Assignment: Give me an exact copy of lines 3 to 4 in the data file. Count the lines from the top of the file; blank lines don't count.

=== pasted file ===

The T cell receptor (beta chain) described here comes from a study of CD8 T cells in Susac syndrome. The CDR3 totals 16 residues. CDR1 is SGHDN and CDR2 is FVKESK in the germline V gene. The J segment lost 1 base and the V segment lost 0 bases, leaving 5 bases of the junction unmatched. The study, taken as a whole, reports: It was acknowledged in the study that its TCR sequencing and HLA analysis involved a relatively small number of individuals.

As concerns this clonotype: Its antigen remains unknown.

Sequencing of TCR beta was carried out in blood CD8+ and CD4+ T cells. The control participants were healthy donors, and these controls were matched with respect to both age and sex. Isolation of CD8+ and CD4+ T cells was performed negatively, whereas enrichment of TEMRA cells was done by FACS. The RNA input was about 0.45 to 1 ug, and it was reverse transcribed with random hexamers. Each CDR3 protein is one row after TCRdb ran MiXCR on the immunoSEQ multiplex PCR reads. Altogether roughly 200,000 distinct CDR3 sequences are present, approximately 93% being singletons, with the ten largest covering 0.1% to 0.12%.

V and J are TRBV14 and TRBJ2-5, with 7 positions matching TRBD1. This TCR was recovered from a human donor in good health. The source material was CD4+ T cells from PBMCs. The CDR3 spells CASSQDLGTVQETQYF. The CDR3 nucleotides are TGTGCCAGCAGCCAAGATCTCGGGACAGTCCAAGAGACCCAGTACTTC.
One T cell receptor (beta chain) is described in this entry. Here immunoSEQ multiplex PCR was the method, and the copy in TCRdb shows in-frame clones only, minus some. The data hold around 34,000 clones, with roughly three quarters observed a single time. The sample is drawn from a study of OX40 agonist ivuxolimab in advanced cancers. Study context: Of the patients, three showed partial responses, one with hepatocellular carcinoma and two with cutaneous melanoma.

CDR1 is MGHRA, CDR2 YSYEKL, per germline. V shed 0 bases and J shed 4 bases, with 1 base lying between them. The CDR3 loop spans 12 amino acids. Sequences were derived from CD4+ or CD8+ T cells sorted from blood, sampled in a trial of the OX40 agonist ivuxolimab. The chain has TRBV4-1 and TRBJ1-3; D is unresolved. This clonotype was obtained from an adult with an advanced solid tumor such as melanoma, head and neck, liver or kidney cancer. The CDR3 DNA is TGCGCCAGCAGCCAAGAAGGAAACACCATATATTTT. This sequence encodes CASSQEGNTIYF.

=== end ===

Sequencing of TCR beta was carried out in blood CD8+ and CD4+ T cells. The control participants were healthy donors, and these controls were matched with respect to both age and sex. Isolation of CD8+ and CD4+ T cells was performed negatively, whereas enrichment of TEMRA cells was done by FACS. The RNA input was about 0.45 to 1 ug, and it was reverse transcribed with random hexamers. Each CDR3 protein is one row after TCRdb ran MiXCR on the immunoSEQ multiplex PCR reads. Altogether roughly 200,000 distinct CDR3 sequences are present, approximately 93% being singletons, with the ten largest covering 0.1% to 0.12%.

V and J are TRBV14 and TRBJ2-5, with 7 positions matching TRBD1. This TCR was recovered from a human donor in good health. The source material was CD4+ T cells from PBMCs. The CDR3 spells CASSQDLGTVQETQYF. The CDR3 nucleotides are TGTGCCAGCAGCCAAGATCTCGGGACAGTCCAAGAGACCCAGTACTTC.